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17.7.12

Rebel flag leaves courthouse area with deserved whimper

The last significant forces of the Confederate States of America surrendered last month in history, who had been stationed around the last capital of the Confederacy, Shreveport. But another significant surrender happened quietly months ago in Caddo Parish.

Without warning, late last year, with a vote one short of unanimity, the Caddo Parish Commission ordered the (Third) Confederate (Battle) flag from its perch on a monument honoring Confederate forces very near the Courthouse. Hours later it had been removed. Thus quietly ended a long-running, sometimes heated, controversy, and rightfully so.

Six decades ago the United Daughters of the Confederacy placed the flag in an apparent response to the burgeoning civil rights movement, on the monument that now has sat for over a century in the square block encompassing the Courthouse. Both objects remained as society drastically changed around them, spawning several relatively recent attempts to have the flag taken down, but never legally so because of the presumed ownership of the small plot around the northwest corner of the lot by the UDC …

… that in fact was fictitious. It turns out that while the parish over a century ago had tried to convey the small plot to the UDC, the latter never formally went through the process to make the transfer legally binding. Apparently this oversight was known to a few around the courthouse for the past 15 or so years, but seemingly not by anybody whose agenda included ridding the area of the flag. Only with the publicity surrounding a recent appeal attempt against a capital conviction on the basis of the flag’s presence, where some interested in assisting the defense discovered that fact, did this become widely known.

With legal title to its ground now established, in public the Commission had little desire to retain the flag. Whether the belief that it had not rested on public land served as a fig leaf covering wanting to keep it flying for other reasons, the overwhelming vote accompanied by unsubstantial remarks showed the Commission wished to wash its hands of it with the knowledge now public and widespread of the actual tract ownership.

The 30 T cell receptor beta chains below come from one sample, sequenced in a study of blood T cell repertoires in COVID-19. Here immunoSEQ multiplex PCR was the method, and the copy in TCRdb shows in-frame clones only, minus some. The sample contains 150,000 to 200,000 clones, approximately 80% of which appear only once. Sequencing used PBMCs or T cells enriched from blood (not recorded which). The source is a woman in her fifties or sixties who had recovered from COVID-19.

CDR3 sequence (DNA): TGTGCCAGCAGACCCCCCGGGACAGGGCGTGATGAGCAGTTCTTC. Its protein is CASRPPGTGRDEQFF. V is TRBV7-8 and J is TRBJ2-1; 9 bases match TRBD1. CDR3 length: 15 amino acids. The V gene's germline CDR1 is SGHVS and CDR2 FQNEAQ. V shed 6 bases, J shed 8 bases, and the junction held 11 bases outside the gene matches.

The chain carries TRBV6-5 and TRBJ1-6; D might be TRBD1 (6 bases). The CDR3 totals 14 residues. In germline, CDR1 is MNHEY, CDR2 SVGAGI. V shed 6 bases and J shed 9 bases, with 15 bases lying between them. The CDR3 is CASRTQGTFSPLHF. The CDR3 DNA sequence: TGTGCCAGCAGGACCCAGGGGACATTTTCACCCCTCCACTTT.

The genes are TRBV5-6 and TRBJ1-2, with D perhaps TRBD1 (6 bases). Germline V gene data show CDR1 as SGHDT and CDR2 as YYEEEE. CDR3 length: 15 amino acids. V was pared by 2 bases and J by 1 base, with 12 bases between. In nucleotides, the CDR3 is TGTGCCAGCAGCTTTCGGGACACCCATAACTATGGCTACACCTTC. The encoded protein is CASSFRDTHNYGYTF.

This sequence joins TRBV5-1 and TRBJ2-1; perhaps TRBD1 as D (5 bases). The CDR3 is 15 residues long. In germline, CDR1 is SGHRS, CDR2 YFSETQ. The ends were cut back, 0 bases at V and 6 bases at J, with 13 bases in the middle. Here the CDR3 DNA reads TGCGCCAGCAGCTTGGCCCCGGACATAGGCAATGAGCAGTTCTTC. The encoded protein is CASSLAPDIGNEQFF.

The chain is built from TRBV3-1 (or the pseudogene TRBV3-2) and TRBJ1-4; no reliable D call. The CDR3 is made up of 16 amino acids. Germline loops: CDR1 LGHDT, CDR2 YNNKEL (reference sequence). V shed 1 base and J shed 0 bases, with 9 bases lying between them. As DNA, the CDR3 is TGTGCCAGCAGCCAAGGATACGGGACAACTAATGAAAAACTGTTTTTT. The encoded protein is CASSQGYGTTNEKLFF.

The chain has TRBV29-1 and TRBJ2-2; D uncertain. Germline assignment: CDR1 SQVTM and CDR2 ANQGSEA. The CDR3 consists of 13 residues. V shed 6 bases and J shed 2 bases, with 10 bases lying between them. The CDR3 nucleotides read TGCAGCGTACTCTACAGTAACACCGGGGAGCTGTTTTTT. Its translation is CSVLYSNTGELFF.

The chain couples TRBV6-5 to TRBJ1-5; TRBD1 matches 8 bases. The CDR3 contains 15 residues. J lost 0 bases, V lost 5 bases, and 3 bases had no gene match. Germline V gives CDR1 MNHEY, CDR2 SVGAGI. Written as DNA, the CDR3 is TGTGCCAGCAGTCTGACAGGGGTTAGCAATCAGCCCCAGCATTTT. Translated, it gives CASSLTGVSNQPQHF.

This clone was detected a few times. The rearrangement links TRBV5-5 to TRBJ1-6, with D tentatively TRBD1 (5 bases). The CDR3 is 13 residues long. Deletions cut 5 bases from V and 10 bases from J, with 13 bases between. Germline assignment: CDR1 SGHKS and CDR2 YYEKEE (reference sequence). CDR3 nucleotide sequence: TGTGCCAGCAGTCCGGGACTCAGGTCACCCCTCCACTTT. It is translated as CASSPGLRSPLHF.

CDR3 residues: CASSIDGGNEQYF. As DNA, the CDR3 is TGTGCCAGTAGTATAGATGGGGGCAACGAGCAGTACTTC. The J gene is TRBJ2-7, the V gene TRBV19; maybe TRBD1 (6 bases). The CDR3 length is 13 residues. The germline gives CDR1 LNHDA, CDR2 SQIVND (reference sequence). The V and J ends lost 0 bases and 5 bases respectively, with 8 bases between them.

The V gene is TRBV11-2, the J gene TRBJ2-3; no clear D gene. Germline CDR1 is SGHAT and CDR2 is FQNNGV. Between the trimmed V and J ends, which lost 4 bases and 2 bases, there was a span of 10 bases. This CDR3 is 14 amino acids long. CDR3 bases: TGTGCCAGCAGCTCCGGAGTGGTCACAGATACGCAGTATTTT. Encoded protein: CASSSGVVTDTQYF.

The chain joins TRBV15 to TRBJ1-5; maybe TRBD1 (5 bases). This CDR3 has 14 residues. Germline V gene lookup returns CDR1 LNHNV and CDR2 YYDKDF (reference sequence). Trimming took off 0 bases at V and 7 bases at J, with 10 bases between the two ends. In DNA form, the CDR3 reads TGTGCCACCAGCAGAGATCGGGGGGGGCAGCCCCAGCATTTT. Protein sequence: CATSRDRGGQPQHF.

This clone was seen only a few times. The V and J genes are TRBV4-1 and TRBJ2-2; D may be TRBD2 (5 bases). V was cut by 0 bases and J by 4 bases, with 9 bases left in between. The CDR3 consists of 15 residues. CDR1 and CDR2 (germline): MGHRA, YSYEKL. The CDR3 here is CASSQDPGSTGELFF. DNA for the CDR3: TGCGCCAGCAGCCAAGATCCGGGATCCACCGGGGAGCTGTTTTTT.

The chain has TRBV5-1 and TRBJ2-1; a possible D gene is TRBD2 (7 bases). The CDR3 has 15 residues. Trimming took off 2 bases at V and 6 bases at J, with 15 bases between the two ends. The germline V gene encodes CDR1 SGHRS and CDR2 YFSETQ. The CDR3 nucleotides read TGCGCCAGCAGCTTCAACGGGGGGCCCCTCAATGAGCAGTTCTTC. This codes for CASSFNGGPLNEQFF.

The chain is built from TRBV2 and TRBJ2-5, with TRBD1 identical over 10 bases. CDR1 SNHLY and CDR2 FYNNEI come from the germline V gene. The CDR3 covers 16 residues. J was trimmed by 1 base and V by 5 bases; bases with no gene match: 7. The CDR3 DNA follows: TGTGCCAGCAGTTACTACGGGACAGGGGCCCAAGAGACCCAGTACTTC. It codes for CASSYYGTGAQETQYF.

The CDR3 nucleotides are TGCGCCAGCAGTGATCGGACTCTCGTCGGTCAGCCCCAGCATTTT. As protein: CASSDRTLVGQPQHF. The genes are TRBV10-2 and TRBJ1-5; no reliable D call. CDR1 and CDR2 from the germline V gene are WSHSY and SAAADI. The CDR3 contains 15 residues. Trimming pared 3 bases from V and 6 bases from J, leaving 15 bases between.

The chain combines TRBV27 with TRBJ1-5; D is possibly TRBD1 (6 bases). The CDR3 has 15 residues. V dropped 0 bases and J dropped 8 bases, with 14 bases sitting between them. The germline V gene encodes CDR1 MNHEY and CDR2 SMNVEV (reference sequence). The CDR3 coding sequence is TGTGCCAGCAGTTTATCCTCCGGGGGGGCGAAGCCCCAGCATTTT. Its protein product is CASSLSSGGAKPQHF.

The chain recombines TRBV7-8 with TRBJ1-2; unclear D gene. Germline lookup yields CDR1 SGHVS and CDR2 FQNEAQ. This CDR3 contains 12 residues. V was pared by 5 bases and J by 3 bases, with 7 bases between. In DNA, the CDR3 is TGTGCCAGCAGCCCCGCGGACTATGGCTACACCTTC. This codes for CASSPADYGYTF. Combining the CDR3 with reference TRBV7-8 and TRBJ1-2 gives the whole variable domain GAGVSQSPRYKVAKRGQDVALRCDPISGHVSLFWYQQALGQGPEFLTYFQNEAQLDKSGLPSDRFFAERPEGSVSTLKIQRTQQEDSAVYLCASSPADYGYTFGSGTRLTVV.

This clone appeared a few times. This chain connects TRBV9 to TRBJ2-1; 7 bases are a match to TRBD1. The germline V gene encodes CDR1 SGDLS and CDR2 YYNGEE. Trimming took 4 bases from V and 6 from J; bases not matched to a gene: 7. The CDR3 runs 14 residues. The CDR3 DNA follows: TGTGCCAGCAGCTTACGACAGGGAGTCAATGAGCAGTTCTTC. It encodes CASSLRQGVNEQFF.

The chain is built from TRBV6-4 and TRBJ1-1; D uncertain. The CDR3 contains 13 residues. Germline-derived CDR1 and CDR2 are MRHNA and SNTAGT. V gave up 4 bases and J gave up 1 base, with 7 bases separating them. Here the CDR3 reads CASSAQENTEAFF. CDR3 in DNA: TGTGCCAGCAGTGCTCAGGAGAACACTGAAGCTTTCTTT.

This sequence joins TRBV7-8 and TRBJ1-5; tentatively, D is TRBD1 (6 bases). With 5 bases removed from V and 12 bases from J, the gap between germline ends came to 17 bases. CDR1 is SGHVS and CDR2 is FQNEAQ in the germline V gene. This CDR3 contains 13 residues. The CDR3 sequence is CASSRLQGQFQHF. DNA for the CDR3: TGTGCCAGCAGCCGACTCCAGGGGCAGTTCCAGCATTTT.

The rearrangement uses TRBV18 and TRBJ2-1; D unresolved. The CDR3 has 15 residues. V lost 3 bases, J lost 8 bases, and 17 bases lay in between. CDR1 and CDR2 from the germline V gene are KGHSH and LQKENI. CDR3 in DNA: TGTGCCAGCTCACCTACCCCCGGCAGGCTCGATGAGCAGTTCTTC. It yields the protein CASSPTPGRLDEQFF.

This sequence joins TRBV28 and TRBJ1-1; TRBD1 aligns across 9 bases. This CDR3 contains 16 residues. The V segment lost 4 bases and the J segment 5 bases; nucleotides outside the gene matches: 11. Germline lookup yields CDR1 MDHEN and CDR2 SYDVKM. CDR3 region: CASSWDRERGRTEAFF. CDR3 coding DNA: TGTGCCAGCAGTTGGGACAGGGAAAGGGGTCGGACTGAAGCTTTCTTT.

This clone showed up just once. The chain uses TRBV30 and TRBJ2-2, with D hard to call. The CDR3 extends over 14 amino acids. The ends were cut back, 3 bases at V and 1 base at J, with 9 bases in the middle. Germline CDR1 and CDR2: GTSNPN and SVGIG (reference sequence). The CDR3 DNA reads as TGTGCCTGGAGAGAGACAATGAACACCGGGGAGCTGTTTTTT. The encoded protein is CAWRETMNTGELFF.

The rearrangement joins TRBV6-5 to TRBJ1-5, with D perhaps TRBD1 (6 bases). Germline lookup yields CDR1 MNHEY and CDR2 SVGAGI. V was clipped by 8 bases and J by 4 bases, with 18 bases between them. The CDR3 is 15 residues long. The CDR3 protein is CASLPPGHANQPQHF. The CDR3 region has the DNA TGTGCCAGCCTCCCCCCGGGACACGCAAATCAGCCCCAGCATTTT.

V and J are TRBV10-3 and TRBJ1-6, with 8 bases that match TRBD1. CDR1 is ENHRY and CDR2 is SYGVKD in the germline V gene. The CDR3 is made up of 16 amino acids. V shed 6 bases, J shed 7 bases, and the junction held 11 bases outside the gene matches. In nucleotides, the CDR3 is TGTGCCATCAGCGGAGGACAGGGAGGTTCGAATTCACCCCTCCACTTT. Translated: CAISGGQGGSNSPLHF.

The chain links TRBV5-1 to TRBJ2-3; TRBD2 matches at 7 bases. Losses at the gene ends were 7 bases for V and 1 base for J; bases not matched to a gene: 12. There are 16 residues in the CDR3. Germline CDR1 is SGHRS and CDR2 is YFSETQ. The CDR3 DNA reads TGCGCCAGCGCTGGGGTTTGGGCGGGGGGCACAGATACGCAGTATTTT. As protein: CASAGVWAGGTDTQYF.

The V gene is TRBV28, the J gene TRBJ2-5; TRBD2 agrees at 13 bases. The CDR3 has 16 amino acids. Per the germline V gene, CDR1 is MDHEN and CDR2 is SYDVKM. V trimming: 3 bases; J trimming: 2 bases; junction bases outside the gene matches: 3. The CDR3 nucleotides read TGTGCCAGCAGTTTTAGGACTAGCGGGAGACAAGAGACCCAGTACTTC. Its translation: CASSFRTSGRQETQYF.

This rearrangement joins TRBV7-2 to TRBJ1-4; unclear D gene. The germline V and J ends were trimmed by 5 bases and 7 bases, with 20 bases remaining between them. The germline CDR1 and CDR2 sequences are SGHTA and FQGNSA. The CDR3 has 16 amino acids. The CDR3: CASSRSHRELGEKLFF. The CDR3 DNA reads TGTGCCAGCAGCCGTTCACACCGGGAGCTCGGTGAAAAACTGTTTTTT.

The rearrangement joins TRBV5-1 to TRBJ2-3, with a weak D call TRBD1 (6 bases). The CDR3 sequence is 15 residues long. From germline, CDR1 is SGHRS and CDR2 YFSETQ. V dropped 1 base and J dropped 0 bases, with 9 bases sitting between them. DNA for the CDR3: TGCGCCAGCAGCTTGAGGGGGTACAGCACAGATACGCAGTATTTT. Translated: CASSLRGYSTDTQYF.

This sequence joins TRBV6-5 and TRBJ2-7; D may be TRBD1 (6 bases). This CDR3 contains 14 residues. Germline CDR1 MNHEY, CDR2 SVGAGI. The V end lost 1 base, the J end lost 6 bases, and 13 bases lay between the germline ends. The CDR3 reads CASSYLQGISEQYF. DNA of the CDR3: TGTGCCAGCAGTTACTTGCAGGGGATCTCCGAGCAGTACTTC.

As noted in this space before, flying the flag never made much sense because of the mixed content of it as a symbol. Perhaps it signified a willingness to resist overbearing government by free peoples, but it also reminded the main reason such sentiment existed was because those free peoples allowed their governments to enslave others. Maybe those who fought under it demonstrated valor and courage, but they also displayed a moral myopia in countenancing a regime primarily in place to continue an immoral practice (after all, vice president of the Confederacy Alexander Stephens, prior to taking that position proclaimed that the new nation recognized "the great truth that the negro is not equal to the white man.")

If we want governments today to extol the virtues said contained in that flag, we can do that and avoid its vices with a symbol much purer, such as our American flag, in its place. A juxtaposition of that nature would inform powerfully that liberty applies to all and can be expensive in terms of lives. Many fought for the Union with vague or no intention at all to rid the country of an evil practice but to keep it from being weakened through an unconstitutional division, while many fought for the Confederacy with vague or no intention of upholding slavery but to expand sovereignty of their states even as that brought them no additional individual autonomy and was accomplished illegitimately through violence. Such juxtaposition captures neatly the muddled motives of the masses of both sides, if a flag must fly with the monument.

(And the monument deserves to stay, even if not adorned with an American flag. It may memorialize suffering of those on behalf of a regime that wished to impart suffering on beings that should have been free naturally, but it also prods us to realize the cost of lack of reflection, of the waste of lives whose need not have been lost had their leaders not been so bound on preserving an immoral state of affairs as to foment violence, and instead allowed their grievances to have been addressed peacefully.)

Shreveport, of course, served as the rump capital of the Confederacy at the war’s end and significant war events occurred there and nearby. No serious understanding of Caddo Parish’s history can occur without appreciation of the Confederate period in rebellion, as Shreveport mayors regardless of party and race regularly acknowledge through their proclamations of April as Confederate History Month. The Confederate flag should fly in places and at times where around here that education takes place, along with most of the state’s other nine flags (Caddo was never part of the West Florida experiment) that form a part of that history when their presence contributes. But not as a standalone prop, out of context, by government.

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